Known as the Pomodoro Technique, this time management method breaks down work into manageable intervals, separated by short spates of breaks. It’s a tried and tested technique to help you power through distractions, hyper-focus your attention, get things done in short bursts, beat procrastination and most of all, alleviate stress.

This is because our minds naturally go through cycles with peaks and troughs of concentration, so to maximise the output it’s vital to hone the power of the peaks and work in concentrated chunks of time, balancing it with bouts of rest and relaxation.

4. Exercise

When you are stressed it is easy to assume that you have too much on your plate to make time for some exercise – even if it’s a brisk walk – and while it might seem counter-productive when you’re already short on time, research shows by partaking in any regular exercise will help to decrease your levels of anxiety and stress.

According to the Mayo Clinic report, walking or any regular exercise can reduce your stress in a number of ways. For one, it makes you feel better by pumping up your endorphins to lower the symptoms of mild depression and anxiety, but in addition, it can raise your confidence and ability to handle problems to give you a feeling of control over your own body, to create a calming and meditative mindset.

5. Create a soothing space

Research from the American Holistic Medical Association indicates that warm colours like red and orange can excite and stimulate you while cooler tones such as blue or grey can help to calm and relax your mind.

This growing trend of holistic medication is known as Colour Therapy and is a non-invasive technique to help ease stress. The theory behind it is that when colours enter our eyes, a message is sent along the nerve pathways to the area of the brain that regulates emotion. So by adjusting our visual stimuli, we can begin to manage our feelings and control our output.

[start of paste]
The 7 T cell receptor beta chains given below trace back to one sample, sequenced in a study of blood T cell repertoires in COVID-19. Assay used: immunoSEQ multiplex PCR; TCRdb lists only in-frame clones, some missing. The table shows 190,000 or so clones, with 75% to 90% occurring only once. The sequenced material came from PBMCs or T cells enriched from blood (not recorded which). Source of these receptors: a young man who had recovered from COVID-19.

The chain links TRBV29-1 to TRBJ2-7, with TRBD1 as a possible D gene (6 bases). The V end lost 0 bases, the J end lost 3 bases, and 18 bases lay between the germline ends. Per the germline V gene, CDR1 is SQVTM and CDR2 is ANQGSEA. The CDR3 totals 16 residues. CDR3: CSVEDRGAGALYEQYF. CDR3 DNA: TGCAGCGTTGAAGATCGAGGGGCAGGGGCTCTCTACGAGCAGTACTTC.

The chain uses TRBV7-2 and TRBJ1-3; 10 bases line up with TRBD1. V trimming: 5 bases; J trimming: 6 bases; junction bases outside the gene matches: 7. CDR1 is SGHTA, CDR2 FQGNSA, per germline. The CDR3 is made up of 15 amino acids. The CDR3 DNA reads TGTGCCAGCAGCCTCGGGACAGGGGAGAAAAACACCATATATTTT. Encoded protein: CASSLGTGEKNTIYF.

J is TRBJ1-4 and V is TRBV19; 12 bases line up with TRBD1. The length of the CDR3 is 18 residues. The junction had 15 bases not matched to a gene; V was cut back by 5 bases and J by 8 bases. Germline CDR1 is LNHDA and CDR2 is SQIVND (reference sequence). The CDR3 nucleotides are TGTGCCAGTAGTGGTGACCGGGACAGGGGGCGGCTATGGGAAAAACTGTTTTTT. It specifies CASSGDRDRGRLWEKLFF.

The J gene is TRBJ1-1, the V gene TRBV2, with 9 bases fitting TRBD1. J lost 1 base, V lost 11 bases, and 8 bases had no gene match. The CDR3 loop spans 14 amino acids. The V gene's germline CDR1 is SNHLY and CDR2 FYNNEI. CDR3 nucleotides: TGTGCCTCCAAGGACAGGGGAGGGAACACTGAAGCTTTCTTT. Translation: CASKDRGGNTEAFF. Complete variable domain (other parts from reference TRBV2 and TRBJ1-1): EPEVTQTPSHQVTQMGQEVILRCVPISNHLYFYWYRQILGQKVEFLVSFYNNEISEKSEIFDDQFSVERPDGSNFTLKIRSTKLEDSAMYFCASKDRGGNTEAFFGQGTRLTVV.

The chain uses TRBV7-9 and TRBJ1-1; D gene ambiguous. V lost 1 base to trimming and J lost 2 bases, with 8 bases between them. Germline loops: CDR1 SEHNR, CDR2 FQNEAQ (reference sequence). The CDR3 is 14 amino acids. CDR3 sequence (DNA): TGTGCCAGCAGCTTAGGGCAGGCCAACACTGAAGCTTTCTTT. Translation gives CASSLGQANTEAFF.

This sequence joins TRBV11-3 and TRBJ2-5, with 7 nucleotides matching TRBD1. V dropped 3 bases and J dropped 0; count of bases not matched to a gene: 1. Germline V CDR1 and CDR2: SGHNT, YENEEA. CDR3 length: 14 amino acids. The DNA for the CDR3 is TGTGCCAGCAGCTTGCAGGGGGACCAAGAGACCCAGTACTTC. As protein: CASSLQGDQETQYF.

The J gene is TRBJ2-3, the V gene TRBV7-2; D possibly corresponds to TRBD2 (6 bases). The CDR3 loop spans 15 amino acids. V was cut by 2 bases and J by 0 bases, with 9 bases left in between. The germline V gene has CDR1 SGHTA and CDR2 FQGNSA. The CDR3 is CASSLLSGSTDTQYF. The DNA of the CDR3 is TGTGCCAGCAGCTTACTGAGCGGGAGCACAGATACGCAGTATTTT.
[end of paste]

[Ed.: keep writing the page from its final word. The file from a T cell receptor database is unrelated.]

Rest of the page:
6. De-clutter

Research from the Journal of Neuroscience confirms that clutter is distracting and can actually affect your ability to focus. By having to look at too many things at once, you’re overloading your visual cortex and interfering with your brain’s ability to process information.

De-cluttering your desk will pay off at work but better organisation, in general, will allow you to be more productive and efficient.

Furthermore, in a study in Personality and Social Psychology Bulletin, women who describe their homes as cluttered are more depressed, fight more fatigue, and have higher levels of the stress hormone cortisol than women who feel their homes are organised.

When you come home to piles of papers everywhere it may prevent the natural decline in cortisol that occurs over the course of the day and this, in turn, can take a toll on your mood, sleep, health, and more. So taking the time to sort through stacks of papers and spruce up your space won’t just clear away the physical stuff, it’ll actually help you feel happier and more relaxed.

The best way to get organised is by simply having all of your important documents in one place that you can access instantly from anywhere. The Memory App is one such solution, giving you instant recall of everything from everywhere, straight from your mobile phone.

Say goodbye to forgetting where you filed things and de-clutter all the clunk in your life by having instant access to all your passwords, pin numbers, warranties, business documents, insurance policies, membership details, birth certificate, licences, important dates and everything else all stored neatly in the palm of your hands.